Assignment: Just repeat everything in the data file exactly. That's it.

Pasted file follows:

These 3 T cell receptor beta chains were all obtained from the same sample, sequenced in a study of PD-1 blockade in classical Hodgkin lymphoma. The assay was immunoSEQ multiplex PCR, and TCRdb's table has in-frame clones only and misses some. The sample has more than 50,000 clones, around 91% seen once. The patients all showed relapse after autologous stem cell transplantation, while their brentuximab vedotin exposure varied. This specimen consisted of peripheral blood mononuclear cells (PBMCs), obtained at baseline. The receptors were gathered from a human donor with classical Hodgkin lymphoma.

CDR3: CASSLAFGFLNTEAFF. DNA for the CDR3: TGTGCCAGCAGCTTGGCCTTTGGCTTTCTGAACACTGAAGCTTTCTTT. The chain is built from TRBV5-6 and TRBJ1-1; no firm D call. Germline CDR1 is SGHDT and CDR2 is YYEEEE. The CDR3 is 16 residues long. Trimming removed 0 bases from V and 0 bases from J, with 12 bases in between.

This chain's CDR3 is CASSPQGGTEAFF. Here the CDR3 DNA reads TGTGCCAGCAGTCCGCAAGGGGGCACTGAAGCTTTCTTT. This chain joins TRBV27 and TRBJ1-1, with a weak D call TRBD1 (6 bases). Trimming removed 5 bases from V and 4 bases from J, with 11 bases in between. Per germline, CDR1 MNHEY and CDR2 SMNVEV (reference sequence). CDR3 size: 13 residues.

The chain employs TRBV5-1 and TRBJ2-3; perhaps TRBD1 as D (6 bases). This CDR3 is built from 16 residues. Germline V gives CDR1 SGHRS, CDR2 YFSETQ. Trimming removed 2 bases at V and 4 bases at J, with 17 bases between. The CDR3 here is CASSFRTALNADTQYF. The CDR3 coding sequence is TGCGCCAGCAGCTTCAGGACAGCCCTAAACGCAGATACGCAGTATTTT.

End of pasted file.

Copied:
These 3 T cell receptor beta chains were all obtained from the same sample, sequenced in a study of PD-1 blockade in classical Hodgkin lymphoma. The assay was immunoSEQ multiplex PCR, and TCRdb's table has in-frame clones only and misses some. The sample has more than 50,000 clones, around 91% seen once. The patients all showed relapse after autologous stem cell transplantation, while their brentuximab vedotin exposure varied. This specimen consisted of peripheral blood mononuclear cells (PBMCs), obtained at baseline. The receptors were gathered from a human donor with classical Hodgkin lymphoma.

CDR3: CASSLAFGFLNTEAFF. DNA for the CDR3: TGTGCCAGCAGCTTGGCCTTTGGCTTTCTGAACACTGAAGCTTTCTTT. The chain is built from TRBV5-6 and TRBJ1-1; no firm D call. Germline CDR1 is SGHDT and CDR2 is YYEEEE. The CDR3 is 16 residues long. Trimming removed 0 bases from V and 0 bases from J, with 12 bases in between.

This chain's CDR3 is CASSPQGGTEAFF. Here the CDR3 DNA reads TGTGCCAGCAGTCCGCAAGGGGGCACTGAAGCTTTCTTT. This chain joins TRBV27 and TRBJ1-1, with a weak D call TRBD1 (6 bases). Trimming removed 5 bases from V and 4 bases from J, with 11 bases in between. Per germline, CDR1 MNHEY and CDR2 SMNVEV (reference sequence). CDR3 size: 13 residues.

The chain employs TRBV5-1 and TRBJ2-3; perhaps TRBD1 as D (6 bases). This CDR3 is built from 16 residues. Germline V gives CDR1 SGHRS, CDR2 YFSETQ. Trimming removed 2 bases at V and 4 bases at J, with 17 bases between. The CDR3 here is CASSFRTALNADTQYF. The CDR3 coding sequence is TGCGCCAGCAGCTTCAGGACAGCCCTAAACGCAGATACGCAGTATTTT.